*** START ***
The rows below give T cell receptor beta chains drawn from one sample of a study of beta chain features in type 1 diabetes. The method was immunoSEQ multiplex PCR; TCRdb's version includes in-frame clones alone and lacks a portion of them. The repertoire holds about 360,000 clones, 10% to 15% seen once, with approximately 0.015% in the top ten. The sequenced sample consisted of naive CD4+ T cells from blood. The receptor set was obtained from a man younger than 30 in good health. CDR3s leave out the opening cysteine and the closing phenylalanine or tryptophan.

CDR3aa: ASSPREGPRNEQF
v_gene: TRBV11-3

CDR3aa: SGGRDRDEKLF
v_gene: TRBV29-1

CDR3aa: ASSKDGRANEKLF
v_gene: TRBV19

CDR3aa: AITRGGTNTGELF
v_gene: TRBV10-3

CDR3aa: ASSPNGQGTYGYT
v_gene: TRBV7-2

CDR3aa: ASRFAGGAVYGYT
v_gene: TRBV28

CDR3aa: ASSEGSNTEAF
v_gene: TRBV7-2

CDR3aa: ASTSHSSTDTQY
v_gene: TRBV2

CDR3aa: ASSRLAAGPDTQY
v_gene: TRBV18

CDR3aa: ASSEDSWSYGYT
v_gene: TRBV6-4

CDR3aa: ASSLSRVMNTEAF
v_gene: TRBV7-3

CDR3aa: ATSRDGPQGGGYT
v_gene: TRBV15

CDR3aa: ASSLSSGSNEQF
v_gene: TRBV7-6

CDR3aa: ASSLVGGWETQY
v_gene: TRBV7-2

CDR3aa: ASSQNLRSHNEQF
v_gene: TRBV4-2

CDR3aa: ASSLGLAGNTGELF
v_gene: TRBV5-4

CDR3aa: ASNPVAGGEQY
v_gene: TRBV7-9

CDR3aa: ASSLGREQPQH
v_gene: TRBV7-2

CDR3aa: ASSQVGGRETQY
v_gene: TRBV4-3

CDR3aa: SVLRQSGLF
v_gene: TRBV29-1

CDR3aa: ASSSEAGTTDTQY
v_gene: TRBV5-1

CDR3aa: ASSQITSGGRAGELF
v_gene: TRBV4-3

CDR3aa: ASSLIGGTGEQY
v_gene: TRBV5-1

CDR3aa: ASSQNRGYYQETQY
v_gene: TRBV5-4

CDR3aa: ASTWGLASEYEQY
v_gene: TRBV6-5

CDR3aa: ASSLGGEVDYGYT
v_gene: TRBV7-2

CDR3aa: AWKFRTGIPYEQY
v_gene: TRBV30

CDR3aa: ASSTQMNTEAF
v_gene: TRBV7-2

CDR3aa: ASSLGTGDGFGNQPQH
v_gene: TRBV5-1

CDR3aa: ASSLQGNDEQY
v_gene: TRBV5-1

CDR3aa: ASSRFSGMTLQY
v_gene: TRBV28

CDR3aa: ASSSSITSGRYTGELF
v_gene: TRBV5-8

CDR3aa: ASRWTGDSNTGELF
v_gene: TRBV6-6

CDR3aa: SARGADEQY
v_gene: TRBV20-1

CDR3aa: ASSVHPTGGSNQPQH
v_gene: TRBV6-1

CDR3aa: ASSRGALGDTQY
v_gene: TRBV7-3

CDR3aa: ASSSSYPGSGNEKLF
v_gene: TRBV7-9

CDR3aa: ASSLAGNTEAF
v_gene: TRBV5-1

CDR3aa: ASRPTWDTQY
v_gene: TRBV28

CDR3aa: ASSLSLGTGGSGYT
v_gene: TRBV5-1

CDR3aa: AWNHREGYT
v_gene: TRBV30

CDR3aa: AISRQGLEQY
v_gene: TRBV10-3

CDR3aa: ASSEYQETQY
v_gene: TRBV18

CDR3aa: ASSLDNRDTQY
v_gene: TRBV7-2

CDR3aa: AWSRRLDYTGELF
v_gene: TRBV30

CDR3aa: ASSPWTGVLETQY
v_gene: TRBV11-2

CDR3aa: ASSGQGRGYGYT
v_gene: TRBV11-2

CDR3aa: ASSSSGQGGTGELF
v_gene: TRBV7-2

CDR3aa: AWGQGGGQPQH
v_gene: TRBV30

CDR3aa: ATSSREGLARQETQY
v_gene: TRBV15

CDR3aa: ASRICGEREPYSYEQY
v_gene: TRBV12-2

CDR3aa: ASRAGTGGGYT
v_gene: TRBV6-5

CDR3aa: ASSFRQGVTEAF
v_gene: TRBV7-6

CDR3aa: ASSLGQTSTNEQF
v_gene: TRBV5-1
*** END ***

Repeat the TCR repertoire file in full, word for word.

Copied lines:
The rows below give T cell receptor beta chains drawn from one sample of a study of beta chain features in type 1 diabetes. The method was immunoSEQ multiplex PCR; TCRdb's version includes in-frame clones alone and lacks a portion of them. The repertoire holds about 360,000 clones, 10% to 15% seen once, with approximately 0.015% in the top ten. The sequenced sample consisted of naive CD4+ T cells from blood. The receptor set was obtained from a man younger than 30 in good health. CDR3s leave out the opening cysteine and the closing phenylalanine or tryptophan.

CDR3aa: ASSPREGPRNEQF
v_gene: TRBV11-3

CDR3aa: SGGRDRDEKLF
v_gene: TRBV29-1

CDR3aa: ASSKDGRANEKLF
v_gene: TRBV19

CDR3aa: AITRGGTNTGELF
v_gene: TRBV10-3

CDR3aa: ASSPNGQGTYGYT
v_gene: TRBV7-2

CDR3aa: ASRFAGGAVYGYT
v_gene: TRBV28

CDR3aa: ASSEGSNTEAF
v_gene: TRBV7-2

CDR3aa: ASTSHSSTDTQY
v_gene: TRBV2

CDR3aa: ASSRLAAGPDTQY
v_gene: TRBV18

CDR3aa: ASSEDSWSYGYT
v_gene: TRBV6-4

CDR3aa: ASSLSRVMNTEAF
v_gene: TRBV7-3

CDR3aa: ATSRDGPQGGGYT
v_gene: TRBV15

CDR3aa: ASSLSSGSNEQF
v_gene: TRBV7-6

CDR3aa: ASSLVGGWETQY
v_gene: TRBV7-2

CDR3aa: ASSQNLRSHNEQF
v_gene: TRBV4-2

CDR3aa: ASSLGLAGNTGELF
v_gene: TRBV5-4

CDR3aa: ASNPVAGGEQY
v_gene: TRBV7-9

CDR3aa: ASSLGREQPQH
v_gene: TRBV7-2

CDR3aa: ASSQVGGRETQY
v_gene: TRBV4-3

CDR3aa: SVLRQSGLF
v_gene: TRBV29-1

CDR3aa: ASSSEAGTTDTQY
v_gene: TRBV5-1

CDR3aa: ASSQITSGGRAGELF
v_gene: TRBV4-3

CDR3aa: ASSLIGGTGEQY
v_gene: TRBV5-1

CDR3aa: ASSQNRGYYQETQY
v_gene: TRBV5-4

CDR3aa: ASTWGLASEYEQY
v_gene: TRBV6-5

CDR3aa: ASSLGGEVDYGYT
v_gene: TRBV7-2

CDR3aa: AWKFRTGIPYEQY
v_gene: TRBV30

CDR3aa: ASSTQMNTEAF
v_gene: TRBV7-2

CDR3aa: ASSLGTGDGFGNQPQH
v_gene: TRBV5-1

CDR3aa: ASSLQGNDEQY
v_gene: TRBV5-1

CDR3aa: ASSRFSGMTLQY
v_gene: TRBV28

CDR3aa: ASSSSITSGRYTGELF
v_gene: TRBV5-8

CDR3aa: ASRWTGDSNTGELF
v_gene: TRBV6-6

CDR3aa: SARGADEQY
v_gene: TRBV20-1

CDR3aa: ASSVHPTGGSNQPQH
v_gene: TRBV6-1

CDR3aa: ASSRGALGDTQY
v_gene: TRBV7-3

CDR3aa: ASSSSYPGSGNEKLF
v_gene: TRBV7-9

CDR3aa: ASSLAGNTEAF
v_gene: TRBV5-1

CDR3aa: ASRPTWDTQY
v_gene: TRBV28

CDR3aa: ASSLSLGTGGSGYT
v_gene: TRBV5-1

CDR3aa: AWNHREGYT
v_gene: TRBV30

CDR3aa: AISRQGLEQY
v_gene: TRBV10-3

CDR3aa: ASSEYQETQY
v_gene: TRBV18

CDR3aa: ASSLDNRDTQY
v_gene: TRBV7-2

CDR3aa: AWSRRLDYTGELF
v_gene: TRBV30

CDR3aa: ASSPWTGVLETQY
v_gene: TRBV11-2

CDR3aa: ASSGQGRGYGYT
v_gene: TRBV11-2

CDR3aa: ASSSSGQGGTGELF
v_gene: TRBV7-2

CDR3aa: AWGQGGGQPQH
v_gene: TRBV30

CDR3aa: ATSSREGLARQETQY
v_gene: TRBV15

CDR3aa: ASRICGEREPYSYEQY
v_gene: TRBV12-2

CDR3aa: ASRAGTGGGYT
v_gene: TRBV6-5

CDR3aa: ASSFRQGVTEAF
v_gene: TRBV7-6

CDR3aa: ASSLGQTSTNEQF
v_gene: TRBV5-1